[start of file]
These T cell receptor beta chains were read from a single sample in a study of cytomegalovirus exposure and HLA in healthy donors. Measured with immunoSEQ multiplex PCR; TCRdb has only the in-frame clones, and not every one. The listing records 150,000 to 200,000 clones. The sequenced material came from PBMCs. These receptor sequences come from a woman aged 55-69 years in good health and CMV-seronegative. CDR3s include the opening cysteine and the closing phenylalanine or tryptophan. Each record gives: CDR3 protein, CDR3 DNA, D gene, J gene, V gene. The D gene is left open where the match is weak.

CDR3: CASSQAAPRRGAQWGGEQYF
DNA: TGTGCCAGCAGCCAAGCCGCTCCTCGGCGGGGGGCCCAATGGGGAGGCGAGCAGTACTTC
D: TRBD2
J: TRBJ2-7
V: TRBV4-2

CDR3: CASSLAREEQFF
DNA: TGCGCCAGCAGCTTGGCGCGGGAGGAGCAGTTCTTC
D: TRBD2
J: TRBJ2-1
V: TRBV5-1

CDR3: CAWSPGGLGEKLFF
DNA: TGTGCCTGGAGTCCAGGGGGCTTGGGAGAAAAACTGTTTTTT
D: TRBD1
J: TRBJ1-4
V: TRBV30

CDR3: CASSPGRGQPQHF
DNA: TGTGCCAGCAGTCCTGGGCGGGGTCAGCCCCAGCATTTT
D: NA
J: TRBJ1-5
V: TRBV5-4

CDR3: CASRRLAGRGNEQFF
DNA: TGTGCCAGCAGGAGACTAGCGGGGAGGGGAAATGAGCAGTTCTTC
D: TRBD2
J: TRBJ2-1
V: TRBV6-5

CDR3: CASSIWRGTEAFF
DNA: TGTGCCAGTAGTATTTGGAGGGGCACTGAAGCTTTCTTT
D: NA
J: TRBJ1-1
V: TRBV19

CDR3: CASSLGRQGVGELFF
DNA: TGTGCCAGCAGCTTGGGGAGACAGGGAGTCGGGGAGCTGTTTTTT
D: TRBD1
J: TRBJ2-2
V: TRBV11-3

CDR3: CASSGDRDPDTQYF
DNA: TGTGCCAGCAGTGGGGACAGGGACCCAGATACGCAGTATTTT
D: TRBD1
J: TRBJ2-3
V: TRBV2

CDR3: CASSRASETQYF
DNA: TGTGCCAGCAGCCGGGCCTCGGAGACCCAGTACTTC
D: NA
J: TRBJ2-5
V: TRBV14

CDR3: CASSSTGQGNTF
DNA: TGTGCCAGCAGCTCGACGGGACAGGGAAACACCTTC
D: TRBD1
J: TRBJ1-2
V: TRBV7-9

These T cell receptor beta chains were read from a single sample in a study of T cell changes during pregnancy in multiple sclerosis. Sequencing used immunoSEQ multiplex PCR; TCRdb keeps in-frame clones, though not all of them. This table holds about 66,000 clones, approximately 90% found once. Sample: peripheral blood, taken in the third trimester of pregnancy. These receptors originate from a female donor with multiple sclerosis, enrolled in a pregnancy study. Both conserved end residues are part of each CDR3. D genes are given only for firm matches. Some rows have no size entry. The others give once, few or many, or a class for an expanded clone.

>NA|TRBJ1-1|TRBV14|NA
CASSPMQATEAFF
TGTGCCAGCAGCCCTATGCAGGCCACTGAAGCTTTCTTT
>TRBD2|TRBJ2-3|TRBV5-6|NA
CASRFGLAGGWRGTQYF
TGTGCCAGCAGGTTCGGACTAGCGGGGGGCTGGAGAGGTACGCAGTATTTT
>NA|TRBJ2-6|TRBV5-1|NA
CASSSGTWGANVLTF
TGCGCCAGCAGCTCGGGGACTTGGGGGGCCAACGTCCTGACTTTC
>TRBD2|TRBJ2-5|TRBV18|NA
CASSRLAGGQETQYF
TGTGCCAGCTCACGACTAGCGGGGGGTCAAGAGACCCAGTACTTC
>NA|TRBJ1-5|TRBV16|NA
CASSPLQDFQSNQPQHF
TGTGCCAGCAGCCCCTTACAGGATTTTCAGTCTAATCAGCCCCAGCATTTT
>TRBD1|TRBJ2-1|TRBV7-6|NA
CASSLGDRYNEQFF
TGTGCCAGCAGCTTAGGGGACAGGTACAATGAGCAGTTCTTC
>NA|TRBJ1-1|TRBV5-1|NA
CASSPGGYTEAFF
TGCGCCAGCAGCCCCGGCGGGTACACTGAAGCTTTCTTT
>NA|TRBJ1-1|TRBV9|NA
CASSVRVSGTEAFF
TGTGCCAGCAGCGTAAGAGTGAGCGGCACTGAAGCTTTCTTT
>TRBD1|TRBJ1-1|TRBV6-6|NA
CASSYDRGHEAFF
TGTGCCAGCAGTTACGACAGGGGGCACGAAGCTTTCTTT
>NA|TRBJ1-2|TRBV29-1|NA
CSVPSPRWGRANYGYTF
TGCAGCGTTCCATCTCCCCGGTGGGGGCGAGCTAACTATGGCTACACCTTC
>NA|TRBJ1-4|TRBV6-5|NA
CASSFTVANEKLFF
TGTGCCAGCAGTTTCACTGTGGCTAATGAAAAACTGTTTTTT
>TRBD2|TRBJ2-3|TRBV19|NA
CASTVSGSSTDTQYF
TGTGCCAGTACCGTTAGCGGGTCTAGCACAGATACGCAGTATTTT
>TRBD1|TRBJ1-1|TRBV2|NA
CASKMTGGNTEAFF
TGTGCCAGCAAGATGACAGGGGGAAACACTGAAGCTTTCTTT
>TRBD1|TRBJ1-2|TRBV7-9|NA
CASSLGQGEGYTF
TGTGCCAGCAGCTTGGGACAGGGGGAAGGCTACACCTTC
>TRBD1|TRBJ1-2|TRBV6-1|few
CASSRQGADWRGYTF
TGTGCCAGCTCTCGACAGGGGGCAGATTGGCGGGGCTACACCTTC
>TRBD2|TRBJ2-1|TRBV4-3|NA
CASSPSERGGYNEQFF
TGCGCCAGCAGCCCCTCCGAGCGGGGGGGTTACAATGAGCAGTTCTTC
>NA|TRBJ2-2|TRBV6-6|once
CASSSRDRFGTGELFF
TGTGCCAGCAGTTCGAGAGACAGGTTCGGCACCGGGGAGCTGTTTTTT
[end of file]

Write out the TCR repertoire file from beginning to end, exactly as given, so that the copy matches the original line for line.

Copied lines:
These T cell receptor beta chains were read from a single sample in a study of cytomegalovirus exposure and HLA in healthy donors. Measured with immunoSEQ multiplex PCR; TCRdb has only the in-frame clones, and not every one. The listing records 150,000 to 200,000 clones. The sequenced material came from PBMCs. These receptor sequences come from a woman aged 55-69 years in good health and CMV-seronegative. CDR3s include the opening cysteine and the closing phenylalanine or tryptophan. Each record gives: CDR3 protein, CDR3 DNA, D gene, J gene, V gene. The D gene is left open where the match is weak.

CDR3: CASSQAAPRRGAQWGGEQYF
DNA: TGTGCCAGCAGCCAAGCCGCTCCTCGGCGGGGGGCCCAATGGGGAGGCGAGCAGTACTTC
D: TRBD2
J: TRBJ2-7
V: TRBV4-2

CDR3: CASSLAREEQFF
DNA: TGCGCCAGCAGCTTGGCGCGGGAGGAGCAGTTCTTC
D: TRBD2
J: TRBJ2-1
V: TRBV5-1

CDR3: CAWSPGGLGEKLFF
DNA: TGTGCCTGGAGTCCAGGGGGCTTGGGAGAAAAACTGTTTTTT
D: TRBD1
J: TRBJ1-4
V: TRBV30

CDR3: CASSPGRGQPQHF
DNA: TGTGCCAGCAGTCCTGGGCGGGGTCAGCCCCAGCATTTT
D: NA
J: TRBJ1-5
V: TRBV5-4

CDR3: CASRRLAGRGNEQFF
DNA: TGTGCCAGCAGGAGACTAGCGGGGAGGGGAAATGAGCAGTTCTTC
D: TRBD2
J: TRBJ2-1
V: TRBV6-5

CDR3: CASSIWRGTEAFF
DNA: TGTGCCAGTAGTATTTGGAGGGGCACTGAAGCTTTCTTT
D: NA
J: TRBJ1-1
V: TRBV19

CDR3: CASSLGRQGVGELFF
DNA: TGTGCCAGCAGCTTGGGGAGACAGGGAGTCGGGGAGCTGTTTTTT
D: TRBD1
J: TRBJ2-2
V: TRBV11-3

CDR3: CASSGDRDPDTQYF
DNA: TGTGCCAGCAGTGGGGACAGGGACCCAGATACGCAGTATTTT
D: TRBD1
J: TRBJ2-3
V: TRBV2

CDR3: CASSRASETQYF
DNA: TGTGCCAGCAGCCGGGCCTCGGAGACCCAGTACTTC
D: NA
J: TRBJ2-5
V: TRBV14

CDR3: CASSSTGQGNTF
DNA: TGTGCCAGCAGCTCGACGGGACAGGGAAACACCTTC
D: TRBD1
J: TRBJ1-2
V: TRBV7-9

These T cell receptor beta chains were read from a single sample in a study of T cell changes during pregnancy in multiple sclerosis. Sequencing used immunoSEQ multiplex PCR; TCRdb keeps in-frame clones, though not all of them. This table holds about 66,000 clones, approximately 90% found once. Sample: peripheral blood, taken in the third trimester of pregnancy. These receptors originate from a female donor with multiple sclerosis, enrolled in a pregnancy study. Both conserved end residues are part of each CDR3. D genes are given only for firm matches. Some rows have no size entry. The others give once, few or many, or a class for an expanded clone.

>NA|TRBJ1-1|TRBV14|NA
CASSPMQATEAFF
TGTGCCAGCAGCCCTATGCAGGCCACTGAAGCTTTCTTT
>TRBD2|TRBJ2-3|TRBV5-6|NA
CASRFGLAGGWRGTQYF
TGTGCCAGCAGGTTCGGACTAGCGGGGGGCTGGAGAGGTACGCAGTATTTT
>NA|TRBJ2-6|TRBV5-1|NA
CASSSGTWGANVLTF
TGCGCCAGCAGCTCGGGGACTTGGGGGGCCAACGTCCTGACTTTC
>TRBD2|TRBJ2-5|TRBV18|NA
CASSRLAGGQETQYF
TGTGCCAGCTCACGACTAGCGGGGGGTCAAGAGACCCAGTACTTC
>NA|TRBJ1-5|TRBV16|NA
CASSPLQDFQSNQPQHF
TGTGCCAGCAGCCCCTTACAGGATTTTCAGTCTAATCAGCCCCAGCATTTT
>TRBD1|TRBJ2-1|TRBV7-6|NA
CASSLGDRYNEQFF
TGTGCCAGCAGCTTAGGGGACAGGTACAATGAGCAGTTCTTC
>NA|TRBJ1-1|TRBV5-1|NA
CASSPGGYTEAFF
TGCGCCAGCAGCCCCGGCGGGTACACTGAAGCTTTCTTT
>NA|TRBJ1-1|TRBV9|NA
CASSVRVSGTEAFF
TGTGCCAGCAGCGTAAGAGTGAGCGGCACTGAAGCTTTCTTT
>TRBD1|TRBJ1-1|TRBV6-6|NA
CASSYDRGHEAFF
TGTGCCAGCAGTTACGACAGGGGGCACGAAGCTTTCTTT
>NA|TRBJ1-2|TRBV29-1|NA
CSVPSPRWGRANYGYTF
TGCAGCGTTCCATCTCCCCGGTGGGGGCGAGCTAACTATGGCTACACCTTC
>NA|TRBJ1-4|TRBV6-5|NA
CASSFTVANEKLFF
TGTGCCAGCAGTTTCACTGTGGCTAATGAAAAACTGTTTTTT
>TRBD2|TRBJ2-3|TRBV19|NA
CASTVSGSSTDTQYF
TGTGCCAGTACCGTTAGCGGGTCTAGCACAGATACGCAGTATTTT
>TRBD1|TRBJ1-1|TRBV2|NA
CASKMTGGNTEAFF
TGTGCCAGCAAGATGACAGGGGGAAACACTGAAGCTTTCTTT
>TRBD1|TRBJ1-2|TRBV7-9|NA
CASSLGQGEGYTF
TGTGCCAGCAGCTTGGGACAGGGGGAAGGCTACACCTTC
>TRBD1|TRBJ1-2|TRBV6-1|few
CASSRQGADWRGYTF
TGTGCCAGCTCTCGACAGGGGGCAGATTGGCGGGGCTACACCTTC
>TRBD2|TRBJ2-1|TRBV4-3|NA
CASSPSERGGYNEQFF
TGCGCCAGCAGCCCCTCCGAGCGGGGGGGTTACAATGAGCAGTTCTTC
>NA|TRBJ2-2|TRBV6-6|once
CASSSRDRFGTGELFF
TGTGCCAGCAGTTCGAGAGACAGGTTCGGCACCGGGGAGCTGTTTTTT